Some of the best evidence for this idea is that there is a relation in primates between brain size (more precisely, relative neocortical volume) and the size of the social group in which the members of the species live: bigger brain, bigger group. Plotting social group as a function of brain size in primates allows us to extrapolate to humans. The anthropologist, Robin Dunbar, calculated that the volume of the human cortex predicts a social group of 150 — about the size of the villages that would have constituted our social environment for a great deal of evolutionary time, and which can still be found in "primitive" societies.

How could one test this hypothesis? In non-human primates, membership in a social group is typically designated by mutual grooming. Outside of hairdressing colleges and teenage-girl-sleep-overs, this isn't a very useful criterion for humans. But the Christmas letter (or card) does better. Getting a Christmas card is a minimal indicator of membership in someone's social group. In an ingenious experiment, Dunbar asked subjects to keep a record of all the Christmas cards they sent. Depending on how one counted, the number of card recipients was somewhere between 125 and 154, just about the right number for our brains. It appears, then, that over the course of millions of years of human history our brains have been tuned to the social opportunities and threats presented by groups of 150 or so. The Internet has turned the human village into a megalopolis and has thus inaugurated what might be the biggest sea-change in human evolution since the primeval campfires.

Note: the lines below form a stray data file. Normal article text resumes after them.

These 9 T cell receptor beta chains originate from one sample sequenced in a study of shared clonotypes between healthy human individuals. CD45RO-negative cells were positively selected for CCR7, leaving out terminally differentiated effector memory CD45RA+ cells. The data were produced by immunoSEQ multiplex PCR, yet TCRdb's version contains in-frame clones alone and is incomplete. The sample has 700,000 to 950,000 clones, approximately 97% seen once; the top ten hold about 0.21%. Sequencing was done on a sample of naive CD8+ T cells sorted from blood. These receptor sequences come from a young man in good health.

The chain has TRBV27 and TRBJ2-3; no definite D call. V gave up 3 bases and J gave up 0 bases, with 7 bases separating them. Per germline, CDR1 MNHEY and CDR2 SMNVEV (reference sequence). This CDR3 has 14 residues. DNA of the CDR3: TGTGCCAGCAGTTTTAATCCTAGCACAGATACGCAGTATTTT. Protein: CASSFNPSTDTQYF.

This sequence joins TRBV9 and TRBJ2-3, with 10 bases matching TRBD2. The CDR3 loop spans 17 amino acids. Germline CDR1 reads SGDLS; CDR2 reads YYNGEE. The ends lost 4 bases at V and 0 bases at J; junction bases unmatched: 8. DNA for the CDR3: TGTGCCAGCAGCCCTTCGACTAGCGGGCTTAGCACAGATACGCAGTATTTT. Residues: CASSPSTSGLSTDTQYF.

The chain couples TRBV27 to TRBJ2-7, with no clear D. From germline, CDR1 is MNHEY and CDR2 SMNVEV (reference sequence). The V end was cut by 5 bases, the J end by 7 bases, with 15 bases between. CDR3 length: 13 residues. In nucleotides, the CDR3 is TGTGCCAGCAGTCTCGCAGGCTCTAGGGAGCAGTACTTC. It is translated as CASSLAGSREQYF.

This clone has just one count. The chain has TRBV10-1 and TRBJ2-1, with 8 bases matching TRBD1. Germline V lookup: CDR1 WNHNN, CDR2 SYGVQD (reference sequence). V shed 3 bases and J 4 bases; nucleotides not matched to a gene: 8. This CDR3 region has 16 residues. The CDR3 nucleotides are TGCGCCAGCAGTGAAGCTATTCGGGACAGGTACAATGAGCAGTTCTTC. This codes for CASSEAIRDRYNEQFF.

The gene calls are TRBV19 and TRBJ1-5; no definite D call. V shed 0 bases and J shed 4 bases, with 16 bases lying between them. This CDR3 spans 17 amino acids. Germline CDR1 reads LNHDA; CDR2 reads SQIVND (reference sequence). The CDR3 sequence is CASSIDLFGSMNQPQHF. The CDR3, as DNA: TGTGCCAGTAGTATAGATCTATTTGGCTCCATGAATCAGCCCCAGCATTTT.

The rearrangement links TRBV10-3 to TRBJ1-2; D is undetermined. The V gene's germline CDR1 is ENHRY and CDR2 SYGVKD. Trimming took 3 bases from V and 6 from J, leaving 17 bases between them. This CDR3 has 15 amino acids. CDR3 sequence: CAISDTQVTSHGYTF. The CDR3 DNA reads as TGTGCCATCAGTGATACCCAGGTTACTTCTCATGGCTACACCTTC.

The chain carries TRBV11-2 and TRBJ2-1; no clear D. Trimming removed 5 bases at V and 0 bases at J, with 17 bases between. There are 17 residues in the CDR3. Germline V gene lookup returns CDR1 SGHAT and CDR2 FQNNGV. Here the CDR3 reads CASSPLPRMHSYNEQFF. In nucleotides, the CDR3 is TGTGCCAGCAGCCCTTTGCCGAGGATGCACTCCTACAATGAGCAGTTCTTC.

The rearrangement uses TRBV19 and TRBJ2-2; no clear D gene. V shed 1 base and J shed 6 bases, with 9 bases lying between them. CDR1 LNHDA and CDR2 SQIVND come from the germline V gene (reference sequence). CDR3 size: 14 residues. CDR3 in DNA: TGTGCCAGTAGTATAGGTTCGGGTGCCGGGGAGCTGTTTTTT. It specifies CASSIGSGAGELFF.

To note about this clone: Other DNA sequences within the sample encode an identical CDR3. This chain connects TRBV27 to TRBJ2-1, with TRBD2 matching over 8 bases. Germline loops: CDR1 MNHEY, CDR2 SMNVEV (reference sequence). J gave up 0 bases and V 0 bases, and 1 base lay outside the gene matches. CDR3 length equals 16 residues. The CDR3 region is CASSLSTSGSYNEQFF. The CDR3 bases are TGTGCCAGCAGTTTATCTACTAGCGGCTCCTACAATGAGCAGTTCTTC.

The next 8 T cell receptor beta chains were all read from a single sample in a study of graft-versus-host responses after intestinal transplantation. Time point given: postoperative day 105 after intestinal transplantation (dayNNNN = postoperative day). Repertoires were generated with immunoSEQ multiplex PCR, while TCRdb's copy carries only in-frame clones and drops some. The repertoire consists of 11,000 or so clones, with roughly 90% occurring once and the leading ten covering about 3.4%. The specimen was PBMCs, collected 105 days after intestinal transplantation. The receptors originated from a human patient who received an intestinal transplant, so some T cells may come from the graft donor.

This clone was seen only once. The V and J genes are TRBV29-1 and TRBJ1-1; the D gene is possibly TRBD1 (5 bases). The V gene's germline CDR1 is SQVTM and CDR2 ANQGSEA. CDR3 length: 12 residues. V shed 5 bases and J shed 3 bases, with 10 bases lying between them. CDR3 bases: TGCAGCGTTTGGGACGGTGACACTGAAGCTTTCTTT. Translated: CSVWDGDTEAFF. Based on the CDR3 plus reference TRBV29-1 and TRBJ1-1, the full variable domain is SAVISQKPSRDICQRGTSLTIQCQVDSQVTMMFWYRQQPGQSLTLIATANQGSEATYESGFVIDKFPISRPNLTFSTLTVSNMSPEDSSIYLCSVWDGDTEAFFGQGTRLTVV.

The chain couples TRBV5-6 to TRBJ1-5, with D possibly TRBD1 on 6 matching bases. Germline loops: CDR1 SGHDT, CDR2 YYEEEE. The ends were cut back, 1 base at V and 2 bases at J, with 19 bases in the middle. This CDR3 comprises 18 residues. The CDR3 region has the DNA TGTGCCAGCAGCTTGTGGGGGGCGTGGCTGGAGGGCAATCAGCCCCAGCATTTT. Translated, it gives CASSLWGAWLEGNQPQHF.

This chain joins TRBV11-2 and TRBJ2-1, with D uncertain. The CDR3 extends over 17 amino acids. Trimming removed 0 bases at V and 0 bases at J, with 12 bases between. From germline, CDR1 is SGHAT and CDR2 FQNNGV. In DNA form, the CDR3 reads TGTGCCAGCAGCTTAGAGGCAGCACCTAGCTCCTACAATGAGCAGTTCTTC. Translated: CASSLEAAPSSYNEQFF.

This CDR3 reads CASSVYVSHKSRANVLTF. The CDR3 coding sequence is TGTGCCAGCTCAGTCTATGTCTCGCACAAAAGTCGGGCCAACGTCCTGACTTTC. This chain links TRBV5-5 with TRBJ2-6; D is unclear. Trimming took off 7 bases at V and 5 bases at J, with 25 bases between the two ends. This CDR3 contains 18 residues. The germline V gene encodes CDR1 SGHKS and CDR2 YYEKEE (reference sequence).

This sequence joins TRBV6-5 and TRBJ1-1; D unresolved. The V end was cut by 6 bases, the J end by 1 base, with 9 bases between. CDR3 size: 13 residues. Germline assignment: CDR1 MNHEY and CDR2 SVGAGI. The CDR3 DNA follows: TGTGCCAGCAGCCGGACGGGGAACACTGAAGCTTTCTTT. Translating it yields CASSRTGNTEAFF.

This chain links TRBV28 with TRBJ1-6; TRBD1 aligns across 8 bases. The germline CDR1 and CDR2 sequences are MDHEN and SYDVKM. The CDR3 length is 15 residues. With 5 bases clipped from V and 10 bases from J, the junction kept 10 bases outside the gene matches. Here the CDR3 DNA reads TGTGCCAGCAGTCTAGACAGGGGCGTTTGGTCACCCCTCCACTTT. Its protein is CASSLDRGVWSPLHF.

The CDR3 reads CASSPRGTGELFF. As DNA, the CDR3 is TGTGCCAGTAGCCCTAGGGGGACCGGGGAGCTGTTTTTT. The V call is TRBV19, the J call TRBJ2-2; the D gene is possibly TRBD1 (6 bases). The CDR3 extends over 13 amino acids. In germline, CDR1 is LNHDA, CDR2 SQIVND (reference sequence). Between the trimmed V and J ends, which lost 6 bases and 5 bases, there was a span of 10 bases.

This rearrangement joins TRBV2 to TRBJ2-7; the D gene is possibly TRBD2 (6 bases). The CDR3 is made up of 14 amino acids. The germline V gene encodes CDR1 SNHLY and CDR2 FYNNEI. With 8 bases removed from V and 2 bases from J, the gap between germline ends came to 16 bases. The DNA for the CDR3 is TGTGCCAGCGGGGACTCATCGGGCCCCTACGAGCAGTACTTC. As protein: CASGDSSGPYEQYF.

We come at last to madness. Psychiatry has known for decades that the megalopolis — indeed a city of any size — breeds psychosis. In particular, schizophrenia, the paradigm of a purely biological mental illness, becomes more prevalent as city size increases, even when the city is hardly more than a village. And this is the case not because mental illness in general becomes more common in cities; nor is it true that people who are psychotic tend to drift toward cities or stay in them. In creating much larger social groups for ourselves, ranging from true friends to near-strangers, could we be laying the ground for a pathogenic virtual city in which psychosis will be on the rise? Or will Facebook and Twitter draw us closer to friends in Aristotle's sense who can act as psychic prophylaxis against the madness-making power of others? Whatever the effects of the Internet on our inner lives, it seems clear that in changing the structure of our outer lives — the lives intertwined with those of others — the Internet is likely to be a more potent shaper of our minds than we have begun to imagine.